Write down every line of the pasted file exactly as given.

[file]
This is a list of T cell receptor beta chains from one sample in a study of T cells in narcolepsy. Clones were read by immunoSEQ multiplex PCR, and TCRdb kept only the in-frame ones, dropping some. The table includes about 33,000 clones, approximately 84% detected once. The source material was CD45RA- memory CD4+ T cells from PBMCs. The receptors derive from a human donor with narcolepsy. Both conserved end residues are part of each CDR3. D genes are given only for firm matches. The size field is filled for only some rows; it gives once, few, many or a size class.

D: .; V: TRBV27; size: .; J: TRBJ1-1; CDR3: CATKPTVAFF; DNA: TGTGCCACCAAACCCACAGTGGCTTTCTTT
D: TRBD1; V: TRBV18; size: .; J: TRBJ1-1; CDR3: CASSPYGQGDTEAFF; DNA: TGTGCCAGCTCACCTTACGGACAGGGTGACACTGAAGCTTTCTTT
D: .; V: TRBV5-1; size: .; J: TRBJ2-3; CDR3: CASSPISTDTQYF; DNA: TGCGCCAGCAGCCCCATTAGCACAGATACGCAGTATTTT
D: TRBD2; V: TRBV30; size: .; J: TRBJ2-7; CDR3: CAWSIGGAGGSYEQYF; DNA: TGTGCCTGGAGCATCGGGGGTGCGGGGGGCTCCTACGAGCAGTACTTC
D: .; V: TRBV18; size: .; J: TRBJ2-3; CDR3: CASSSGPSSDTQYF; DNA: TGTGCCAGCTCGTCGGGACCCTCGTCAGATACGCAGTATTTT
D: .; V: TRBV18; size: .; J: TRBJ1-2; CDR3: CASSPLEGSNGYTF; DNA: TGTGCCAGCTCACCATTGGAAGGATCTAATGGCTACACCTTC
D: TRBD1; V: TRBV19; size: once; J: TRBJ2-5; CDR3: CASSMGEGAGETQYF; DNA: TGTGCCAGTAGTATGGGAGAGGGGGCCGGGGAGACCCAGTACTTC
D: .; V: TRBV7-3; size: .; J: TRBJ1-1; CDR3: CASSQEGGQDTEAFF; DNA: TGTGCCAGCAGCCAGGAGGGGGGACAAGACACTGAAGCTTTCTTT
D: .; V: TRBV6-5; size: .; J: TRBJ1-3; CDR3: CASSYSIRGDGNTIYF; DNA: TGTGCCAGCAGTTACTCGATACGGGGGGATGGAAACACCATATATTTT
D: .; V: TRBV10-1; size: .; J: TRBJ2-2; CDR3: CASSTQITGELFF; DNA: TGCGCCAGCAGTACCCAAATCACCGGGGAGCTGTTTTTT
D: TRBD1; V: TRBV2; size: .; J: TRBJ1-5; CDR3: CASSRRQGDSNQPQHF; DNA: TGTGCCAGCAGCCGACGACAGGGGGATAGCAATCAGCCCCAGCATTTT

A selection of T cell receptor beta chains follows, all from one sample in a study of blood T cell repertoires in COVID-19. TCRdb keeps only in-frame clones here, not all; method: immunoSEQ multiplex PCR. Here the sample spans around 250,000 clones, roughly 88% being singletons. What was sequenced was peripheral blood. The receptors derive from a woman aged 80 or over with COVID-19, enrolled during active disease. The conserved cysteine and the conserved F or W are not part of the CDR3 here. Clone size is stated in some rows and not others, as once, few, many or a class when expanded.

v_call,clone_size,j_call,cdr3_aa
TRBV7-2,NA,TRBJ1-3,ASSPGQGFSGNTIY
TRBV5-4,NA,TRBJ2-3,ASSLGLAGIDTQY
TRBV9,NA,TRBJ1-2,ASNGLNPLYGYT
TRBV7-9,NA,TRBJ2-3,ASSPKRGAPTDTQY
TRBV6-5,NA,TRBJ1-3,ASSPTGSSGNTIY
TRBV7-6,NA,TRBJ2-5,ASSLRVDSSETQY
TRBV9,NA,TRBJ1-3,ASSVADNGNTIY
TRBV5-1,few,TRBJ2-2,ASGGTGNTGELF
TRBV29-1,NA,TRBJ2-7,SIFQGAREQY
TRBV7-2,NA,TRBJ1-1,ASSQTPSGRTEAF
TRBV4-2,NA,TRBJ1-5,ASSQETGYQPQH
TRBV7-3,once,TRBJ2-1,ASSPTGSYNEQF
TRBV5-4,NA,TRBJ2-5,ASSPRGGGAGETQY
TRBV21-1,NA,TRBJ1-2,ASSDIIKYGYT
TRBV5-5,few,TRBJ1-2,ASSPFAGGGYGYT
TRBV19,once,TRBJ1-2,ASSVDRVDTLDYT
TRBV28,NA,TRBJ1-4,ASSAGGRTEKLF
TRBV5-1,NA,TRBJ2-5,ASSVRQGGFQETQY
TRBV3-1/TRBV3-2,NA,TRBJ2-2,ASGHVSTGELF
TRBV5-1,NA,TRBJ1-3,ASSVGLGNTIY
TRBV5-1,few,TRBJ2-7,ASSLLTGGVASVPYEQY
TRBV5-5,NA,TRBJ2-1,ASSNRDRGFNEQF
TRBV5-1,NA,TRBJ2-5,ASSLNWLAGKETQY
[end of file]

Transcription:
This is a list of T cell receptor beta chains from one sample in a study of T cells in narcolepsy. Clones were read by immunoSEQ multiplex PCR, and TCRdb kept only the in-frame ones, dropping some. The table includes about 33,000 clones, approximately 84% detected once. The source material was CD45RA- memory CD4+ T cells from PBMCs. The receptors derive from a human donor with narcolepsy. Both conserved end residues are part of each CDR3. D genes are given only for firm matches. The size field is filled for only some rows; it gives once, few, many or a size class.

D: .; V: TRBV27; size: .; J: TRBJ1-1; CDR3: CATKPTVAFF; DNA: TGTGCCACCAAACCCACAGTGGCTTTCTTT
D: TRBD1; V: TRBV18; size: .; J: TRBJ1-1; CDR3: CASSPYGQGDTEAFF; DNA: TGTGCCAGCTCACCTTACGGACAGGGTGACACTGAAGCTTTCTTT
D: .; V: TRBV5-1; size: .; J: TRBJ2-3; CDR3: CASSPISTDTQYF; DNA: TGCGCCAGCAGCCCCATTAGCACAGATACGCAGTATTTT
D: TRBD2; V: TRBV30; size: .; J: TRBJ2-7; CDR3: CAWSIGGAGGSYEQYF; DNA: TGTGCCTGGAGCATCGGGGGTGCGGGGGGCTCCTACGAGCAGTACTTC
D: .; V: TRBV18; size: .; J: TRBJ2-3; CDR3: CASSSGPSSDTQYF; DNA: TGTGCCAGCTCGTCGGGACCCTCGTCAGATACGCAGTATTTT
D: .; V: TRBV18; size: .; J: TRBJ1-2; CDR3: CASSPLEGSNGYTF; DNA: TGTGCCAGCTCACCATTGGAAGGATCTAATGGCTACACCTTC
D: TRBD1; V: TRBV19; size: once; J: TRBJ2-5; CDR3: CASSMGEGAGETQYF; DNA: TGTGCCAGTAGTATGGGAGAGGGGGCCGGGGAGACCCAGTACTTC
D: .; V: TRBV7-3; size: .; J: TRBJ1-1; CDR3: CASSQEGGQDTEAFF; DNA: TGTGCCAGCAGCCAGGAGGGGGGACAAGACACTGAAGCTTTCTTT
D: .; V: TRBV6-5; size: .; J: TRBJ1-3; CDR3: CASSYSIRGDGNTIYF; DNA: TGTGCCAGCAGTTACTCGATACGGGGGGATGGAAACACCATATATTTT
D: .; V: TRBV10-1; size: .; J: TRBJ2-2; CDR3: CASSTQITGELFF; DNA: TGCGCCAGCAGTACCCAAATCACCGGGGAGCTGTTTTTT
D: TRBD1; V: TRBV2; size: .; J: TRBJ1-5; CDR3: CASSRRQGDSNQPQHF; DNA: TGTGCCAGCAGCCGACGACAGGGGGATAGCAATCAGCCCCAGCATTTT

A selection of T cell receptor beta chains follows, all from one sample in a study of blood T cell repertoires in COVID-19. TCRdb keeps only in-frame clones here, not all; method: immunoSEQ multiplex PCR. Here the sample spans around 250,000 clones, roughly 88% being singletons. What was sequenced was peripheral blood. The receptors derive from a woman aged 80 or over with COVID-19, enrolled during active disease. The conserved cysteine and the conserved F or W are not part of the CDR3 here. Clone size is stated in some rows and not others, as once, few, many or a class when expanded.

v_call,clone_size,j_call,cdr3_aa
TRBV7-2,NA,TRBJ1-3,ASSPGQGFSGNTIY
TRBV5-4,NA,TRBJ2-3,ASSLGLAGIDTQY
TRBV9,NA,TRBJ1-2,ASNGLNPLYGYT
TRBV7-9,NA,TRBJ2-3,ASSPKRGAPTDTQY
TRBV6-5,NA,TRBJ1-3,ASSPTGSSGNTIY
TRBV7-6,NA,TRBJ2-5,ASSLRVDSSETQY
TRBV9,NA,TRBJ1-3,ASSVADNGNTIY
TRBV5-1,few,TRBJ2-2,ASGGTGNTGELF
TRBV29-1,NA,TRBJ2-7,SIFQGAREQY
TRBV7-2,NA,TRBJ1-1,ASSQTPSGRTEAF
TRBV4-2,NA,TRBJ1-5,ASSQETGYQPQH
TRBV7-3,once,TRBJ2-1,ASSPTGSYNEQF
TRBV5-4,NA,TRBJ2-5,ASSPRGGGAGETQY
TRBV21-1,NA,TRBJ1-2,ASSDIIKYGYT
TRBV5-5,few,TRBJ1-2,ASSPFAGGGYGYT
TRBV19,once,TRBJ1-2,ASSVDRVDTLDYT
TRBV28,NA,TRBJ1-4,ASSAGGRTEKLF
TRBV5-1,NA,TRBJ2-5,ASSVRQGGFQETQY
TRBV3-1/TRBV3-2,NA,TRBJ2-2,ASGHVSTGELF
TRBV5-1,NA,TRBJ1-3,ASSVGLGNTIY
TRBV5-1,few,TRBJ2-7,ASSLLTGGVASVPYEQY
TRBV5-5,NA,TRBJ2-1,ASSNRDRGFNEQF
TRBV5-1,NA,TRBJ2-5,ASSLNWLAGKETQY